HAVANA (Reuters) Pope Francis and Russian Orthodox Patriarch Kirill embraced and kissed in a historic meeting, uniting to issue a global appeal for the protection of Christians under assault in the Middle East.
Nearly 1,000 years after the Eastern and Western branches of Christianity split apart, the meeting on Friday (Feb. 12) at an airport terminal in Cuba was the first ever between a Roman Catholic pope and a Russian Orthodox patriarch.
"In many countries of the Middle East and North Africa whole families, villages and cities of our brothers and sisters in Christ are being completely exterminated," they said in a joint declaration in apparent reference to violence by militant groups such as Islamic State.
"Their churches are being barbarously ravaged and looted, their sacred objects profaned, their monuments destroyed."
They also said large-scale humanitarian aid was required to tend to refugees fleeing Syria and Iraq, lamenting the "massive exodus of Christians."
Defending Christians from the Islamic State and other enemies is a cause dear to both the pope and patriarch, and a chief reason behind this visit, which was not expected to make headway in resolving the theological differences between the two sides.
Cuban President Raul Castro stood to the side during the ceremony, enjoying another moment in the international limelight after receiving Francis last year and restoring diplomatic relations with the United States recently, meeting President Barack Obama in Panama in April.
Cuba is also sponsoring peace talks between the Colombian government and leftist rebels seeking to end a 50-year war.
"If it continues this way, Cuba will be the capital of unity," Francis said.
"Now what's left is Colombia," Castro told reporters after the pope boarded his plane for Mexico, where Francis arrived on Friday evening for a five-day visit to some of the poorest and most violent corners of the country.
Dissidents in Cuba's one-party political system have remarked on the government's willingness to promote dialogue for foreigners while dismissing political opponents as mercenaries doing the bidding of the United States.
The two religious leaders, guests of a Communist government, came together only a week after the encounter was announced. Such a meeting had eluded their predecessor, but Francis had issued a standing invitation to meet anytime, anywhere.
The moment came while Kirill was visiting the Caribbean island and Francis added a brief stop on his way from Rome to a long-scheduled visit to Mexico.
Francis, dressed in white with a skullcap, and Kirill, wearing a tall, domed hat and white stole over black robes, joined arms and kissed on both cheeks when they met inside the terminal.
"Finally," Francis said as he and Kirill entered through doors on opposite sides of a room at Havana airport. "We are brothers."
"It is very clear this is the will of God," the pope said.
"Yes, things are much easier now," Kirill told Francis.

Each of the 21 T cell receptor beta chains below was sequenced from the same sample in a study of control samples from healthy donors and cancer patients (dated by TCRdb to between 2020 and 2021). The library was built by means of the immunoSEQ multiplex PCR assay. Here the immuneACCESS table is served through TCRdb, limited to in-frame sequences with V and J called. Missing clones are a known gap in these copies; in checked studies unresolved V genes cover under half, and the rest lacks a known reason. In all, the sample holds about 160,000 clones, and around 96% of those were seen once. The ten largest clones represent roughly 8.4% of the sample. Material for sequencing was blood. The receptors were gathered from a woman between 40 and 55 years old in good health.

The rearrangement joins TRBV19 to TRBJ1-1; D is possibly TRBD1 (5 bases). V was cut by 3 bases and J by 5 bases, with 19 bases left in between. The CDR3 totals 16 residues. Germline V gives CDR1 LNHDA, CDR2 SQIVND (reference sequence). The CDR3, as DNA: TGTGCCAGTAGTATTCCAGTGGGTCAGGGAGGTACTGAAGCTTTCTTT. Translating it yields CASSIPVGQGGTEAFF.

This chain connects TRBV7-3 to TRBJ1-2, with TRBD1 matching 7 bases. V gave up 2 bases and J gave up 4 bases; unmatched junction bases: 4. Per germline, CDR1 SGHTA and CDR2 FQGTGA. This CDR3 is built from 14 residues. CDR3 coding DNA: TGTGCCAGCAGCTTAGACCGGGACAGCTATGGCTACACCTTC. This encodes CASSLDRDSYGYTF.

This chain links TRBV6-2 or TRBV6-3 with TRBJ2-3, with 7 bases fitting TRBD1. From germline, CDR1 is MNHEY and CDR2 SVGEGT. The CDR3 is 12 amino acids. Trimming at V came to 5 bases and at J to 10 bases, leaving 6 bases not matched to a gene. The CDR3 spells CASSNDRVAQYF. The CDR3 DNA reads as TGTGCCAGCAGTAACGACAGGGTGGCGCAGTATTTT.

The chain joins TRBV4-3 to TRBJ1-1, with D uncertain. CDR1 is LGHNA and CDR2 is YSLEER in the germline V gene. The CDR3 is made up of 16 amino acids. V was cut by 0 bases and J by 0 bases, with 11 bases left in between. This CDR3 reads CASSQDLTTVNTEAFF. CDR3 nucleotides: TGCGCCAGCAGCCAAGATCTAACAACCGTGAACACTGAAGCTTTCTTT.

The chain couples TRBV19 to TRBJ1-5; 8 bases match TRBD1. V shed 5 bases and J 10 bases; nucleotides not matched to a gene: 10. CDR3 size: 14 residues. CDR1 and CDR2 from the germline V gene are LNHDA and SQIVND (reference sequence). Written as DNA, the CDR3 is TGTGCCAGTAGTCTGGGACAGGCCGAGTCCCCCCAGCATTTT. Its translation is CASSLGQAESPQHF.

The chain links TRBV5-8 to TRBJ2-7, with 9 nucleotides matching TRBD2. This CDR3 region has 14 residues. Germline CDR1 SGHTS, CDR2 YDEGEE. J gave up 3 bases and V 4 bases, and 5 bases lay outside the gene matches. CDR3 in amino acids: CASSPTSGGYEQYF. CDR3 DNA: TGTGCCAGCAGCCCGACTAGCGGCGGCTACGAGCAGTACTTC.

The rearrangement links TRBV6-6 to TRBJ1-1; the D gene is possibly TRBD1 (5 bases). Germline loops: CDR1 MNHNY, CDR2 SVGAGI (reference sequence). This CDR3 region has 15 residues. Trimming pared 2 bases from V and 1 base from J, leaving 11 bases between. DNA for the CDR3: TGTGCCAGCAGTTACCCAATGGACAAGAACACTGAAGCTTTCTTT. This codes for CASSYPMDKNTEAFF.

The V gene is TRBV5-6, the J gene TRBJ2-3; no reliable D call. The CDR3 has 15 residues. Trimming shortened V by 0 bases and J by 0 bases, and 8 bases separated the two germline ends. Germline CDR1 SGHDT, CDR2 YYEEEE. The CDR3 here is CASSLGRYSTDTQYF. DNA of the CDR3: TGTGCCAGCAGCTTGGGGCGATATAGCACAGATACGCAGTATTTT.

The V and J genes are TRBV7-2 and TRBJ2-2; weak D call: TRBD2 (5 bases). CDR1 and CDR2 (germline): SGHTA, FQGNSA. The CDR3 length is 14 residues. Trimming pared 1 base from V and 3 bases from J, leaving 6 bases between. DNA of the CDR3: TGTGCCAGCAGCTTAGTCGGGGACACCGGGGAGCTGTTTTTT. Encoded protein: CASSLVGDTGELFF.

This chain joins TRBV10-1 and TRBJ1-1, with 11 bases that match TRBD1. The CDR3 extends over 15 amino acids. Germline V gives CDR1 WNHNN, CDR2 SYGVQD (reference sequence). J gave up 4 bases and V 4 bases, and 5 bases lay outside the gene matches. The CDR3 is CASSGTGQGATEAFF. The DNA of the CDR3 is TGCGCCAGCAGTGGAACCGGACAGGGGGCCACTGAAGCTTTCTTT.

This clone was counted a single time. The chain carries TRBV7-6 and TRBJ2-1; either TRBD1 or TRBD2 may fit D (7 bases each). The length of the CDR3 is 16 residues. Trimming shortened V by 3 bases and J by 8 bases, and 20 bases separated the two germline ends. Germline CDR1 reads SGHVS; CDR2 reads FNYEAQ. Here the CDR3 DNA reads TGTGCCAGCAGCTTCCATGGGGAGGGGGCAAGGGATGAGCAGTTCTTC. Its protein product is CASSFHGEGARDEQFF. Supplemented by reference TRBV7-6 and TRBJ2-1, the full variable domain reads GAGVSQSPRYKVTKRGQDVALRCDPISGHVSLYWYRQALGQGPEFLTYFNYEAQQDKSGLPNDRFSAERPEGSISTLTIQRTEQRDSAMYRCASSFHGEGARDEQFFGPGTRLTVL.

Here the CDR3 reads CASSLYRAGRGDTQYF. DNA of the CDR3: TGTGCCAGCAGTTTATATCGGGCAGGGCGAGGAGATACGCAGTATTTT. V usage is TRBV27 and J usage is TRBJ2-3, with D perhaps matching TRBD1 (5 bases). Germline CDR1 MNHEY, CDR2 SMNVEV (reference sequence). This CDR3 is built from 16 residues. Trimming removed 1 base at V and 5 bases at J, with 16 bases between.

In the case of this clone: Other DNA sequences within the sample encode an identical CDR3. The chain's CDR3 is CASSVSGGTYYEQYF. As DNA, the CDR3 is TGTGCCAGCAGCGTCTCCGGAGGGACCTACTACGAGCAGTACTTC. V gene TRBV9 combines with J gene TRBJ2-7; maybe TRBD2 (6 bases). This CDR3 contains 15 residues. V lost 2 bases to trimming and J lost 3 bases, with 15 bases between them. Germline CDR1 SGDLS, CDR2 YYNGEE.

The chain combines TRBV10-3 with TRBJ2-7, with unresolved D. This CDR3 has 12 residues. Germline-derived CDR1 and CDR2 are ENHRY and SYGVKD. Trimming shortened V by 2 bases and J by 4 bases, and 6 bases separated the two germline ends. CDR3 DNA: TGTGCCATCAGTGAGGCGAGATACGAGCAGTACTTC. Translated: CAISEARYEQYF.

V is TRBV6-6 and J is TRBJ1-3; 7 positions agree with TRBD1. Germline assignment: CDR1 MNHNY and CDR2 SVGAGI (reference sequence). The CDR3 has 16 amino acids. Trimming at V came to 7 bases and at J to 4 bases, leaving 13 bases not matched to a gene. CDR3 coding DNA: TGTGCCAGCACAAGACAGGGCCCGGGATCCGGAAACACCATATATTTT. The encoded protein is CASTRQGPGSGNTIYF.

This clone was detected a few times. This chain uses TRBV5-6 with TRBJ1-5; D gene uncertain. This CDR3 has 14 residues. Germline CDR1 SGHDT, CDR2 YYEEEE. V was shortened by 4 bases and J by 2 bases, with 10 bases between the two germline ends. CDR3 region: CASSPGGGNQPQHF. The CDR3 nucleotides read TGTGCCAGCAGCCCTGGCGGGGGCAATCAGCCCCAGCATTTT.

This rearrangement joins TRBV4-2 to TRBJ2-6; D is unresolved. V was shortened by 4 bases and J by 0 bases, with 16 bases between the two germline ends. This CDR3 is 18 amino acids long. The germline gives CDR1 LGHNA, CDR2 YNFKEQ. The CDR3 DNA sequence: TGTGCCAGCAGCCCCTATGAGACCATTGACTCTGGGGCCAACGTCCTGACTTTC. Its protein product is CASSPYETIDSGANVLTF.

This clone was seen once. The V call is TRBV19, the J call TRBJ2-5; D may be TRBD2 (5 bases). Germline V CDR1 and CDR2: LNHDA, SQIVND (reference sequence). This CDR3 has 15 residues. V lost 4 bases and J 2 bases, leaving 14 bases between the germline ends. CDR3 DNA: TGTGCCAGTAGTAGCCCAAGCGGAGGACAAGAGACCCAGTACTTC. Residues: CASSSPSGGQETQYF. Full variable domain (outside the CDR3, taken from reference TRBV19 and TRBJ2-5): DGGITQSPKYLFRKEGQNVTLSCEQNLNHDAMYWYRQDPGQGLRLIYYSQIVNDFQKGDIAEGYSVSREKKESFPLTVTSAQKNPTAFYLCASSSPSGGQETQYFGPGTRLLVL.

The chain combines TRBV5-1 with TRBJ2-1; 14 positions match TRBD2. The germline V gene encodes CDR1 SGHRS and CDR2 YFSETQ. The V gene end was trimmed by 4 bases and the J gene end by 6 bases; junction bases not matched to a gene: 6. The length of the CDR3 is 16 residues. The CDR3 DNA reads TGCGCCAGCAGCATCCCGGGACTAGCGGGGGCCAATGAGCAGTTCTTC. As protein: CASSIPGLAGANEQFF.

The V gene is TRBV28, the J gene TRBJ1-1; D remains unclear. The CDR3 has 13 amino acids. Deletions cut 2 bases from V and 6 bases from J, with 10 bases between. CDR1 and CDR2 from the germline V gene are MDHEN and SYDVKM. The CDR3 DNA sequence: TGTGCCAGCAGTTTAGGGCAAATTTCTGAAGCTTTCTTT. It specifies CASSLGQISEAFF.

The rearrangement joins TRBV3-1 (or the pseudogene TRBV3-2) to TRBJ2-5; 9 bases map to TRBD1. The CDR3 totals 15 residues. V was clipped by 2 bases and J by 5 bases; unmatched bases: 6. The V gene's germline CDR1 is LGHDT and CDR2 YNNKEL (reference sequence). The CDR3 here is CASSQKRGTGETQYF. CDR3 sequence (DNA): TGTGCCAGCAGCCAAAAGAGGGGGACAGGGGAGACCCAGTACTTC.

Their meeting carried political overtones, coming at a time of Russian disagreements with the West over Syria and Ukraine.
The Russian Orthodox Church is closely aligned with the Kremlin, which is in turn an ally of Cuba.
The Argentine pontiff helped the rapprochement between the United States and Cuba after more than five decades of estrangement.
The pope, leader of the world's 1.2 billion Catholics, is seeking to repair a much longer rupture. Eastern Orthodoxy split with Rome in 1054.
Kirill arrived in Havana on Thursday and was also greeted by Castro, an ally of Russia who also received Francis in Cuba just five months ago.
The Argentine pontiff previously played a role in rapprochement between the United States and Cuba, which restored diplomatic relations last year after a 54-year break.
Now the pope is seeking to repair a much longer rupture.
Eastern Orthodoxy, based in what was then Constantinople -- modern-day Istanbul in predominantly Muslim Turkey -- split with Rome in 1054. The patriarch of Constantinople is considered the "first among equals" among all the Orthodox churches, which are largely based in Eastern Europe and the Middle East and are often organized by nationality and culture.
In 1964, Pope Paul VI met Patriarch Athenagoras of Constantinople in Jerusalem, a historic meeting during which they formally lifted the anathemas that had sealed the ancient schism. Francis has also met with the current Constantinople patriarch, Bartholomew.
But mutual suspicion between Rome and Moscow, as well as the complications of the Cold War, had prevented any meeting between the Russian church leader and the Roman pontiff.
Although the Russian patriarchate was recognized by Constantinople just over 400 years ago, today the Russian church counts some 165 million of the world's 250 million Orthodox Christians and it wields and influence and independence in proportion to those numbers.
That's why observers say this summit in Havana was especially momentous.
Kirill is on a longer stay in Cuba than Francis and will visit Cuba's small Russian Orthodox Church, built between 2004 to 2008 and attended by Russian holdovers from the decades of Soviet influence in Cuba.
Russian President Vladimir Putin has supported the Russian church, which in turn has backed Kremlin foreign policy, most notably in Ukraine and the Middle East.
Putin has also improved relations with Cuba, which were strained following the collapse of the Soviet Union in 1991.
(Reuters with additional reporting by RNS)